Table 5. Multivariate analysis of sociodemographic and clinical variables associated with default.*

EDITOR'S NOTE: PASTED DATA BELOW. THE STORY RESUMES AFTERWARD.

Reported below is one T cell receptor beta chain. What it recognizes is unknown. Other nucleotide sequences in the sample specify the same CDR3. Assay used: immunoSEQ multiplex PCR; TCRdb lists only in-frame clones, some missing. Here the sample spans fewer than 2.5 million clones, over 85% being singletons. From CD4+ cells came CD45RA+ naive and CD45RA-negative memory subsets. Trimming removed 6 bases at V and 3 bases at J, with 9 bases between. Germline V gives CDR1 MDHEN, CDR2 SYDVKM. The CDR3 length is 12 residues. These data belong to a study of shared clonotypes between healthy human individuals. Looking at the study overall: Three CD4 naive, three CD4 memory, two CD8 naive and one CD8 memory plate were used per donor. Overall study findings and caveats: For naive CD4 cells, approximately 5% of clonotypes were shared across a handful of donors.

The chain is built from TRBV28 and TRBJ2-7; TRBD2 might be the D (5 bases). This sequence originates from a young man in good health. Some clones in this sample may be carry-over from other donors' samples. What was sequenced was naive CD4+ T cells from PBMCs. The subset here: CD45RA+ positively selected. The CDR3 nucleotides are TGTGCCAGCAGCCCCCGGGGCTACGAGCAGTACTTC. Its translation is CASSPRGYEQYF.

To our knowledge this is the first mixed methods study done in Pakistan to examine why patients default from TB treatment. Our work shows that patient default is most often due to difficulties resulting from treatment (such as cost and side effects), rather than a disinclination to receive therapy. It also reflects the importance of qualitative work when examining reasons for default. For example, the association of finances with default has been previously found, but the degree that finances affected patients' other reasons for default was striking and has not been described in Pakistan [4,11,14,19]. This information would not have been obtained without our patients' descriptions of their experiences. In addition, our qualitative study was the only way for patients to describe the severity of their side effects and how they made treatment unbearable; this highlights the need for the development of more tolerable medications, improved management of side effects, and perhaps early counseling for patients who report significant side effects. Given that clinic visits, medications, and diagnostic testing are free in our setting, our findings also show the significant burden of indirect and direct non-medical costs on patients. Innovative ways to reduce costs are needed; extended clinic timings, transport allowance, and mobile technology such as home video-based DOT may prove helpful in the future [20].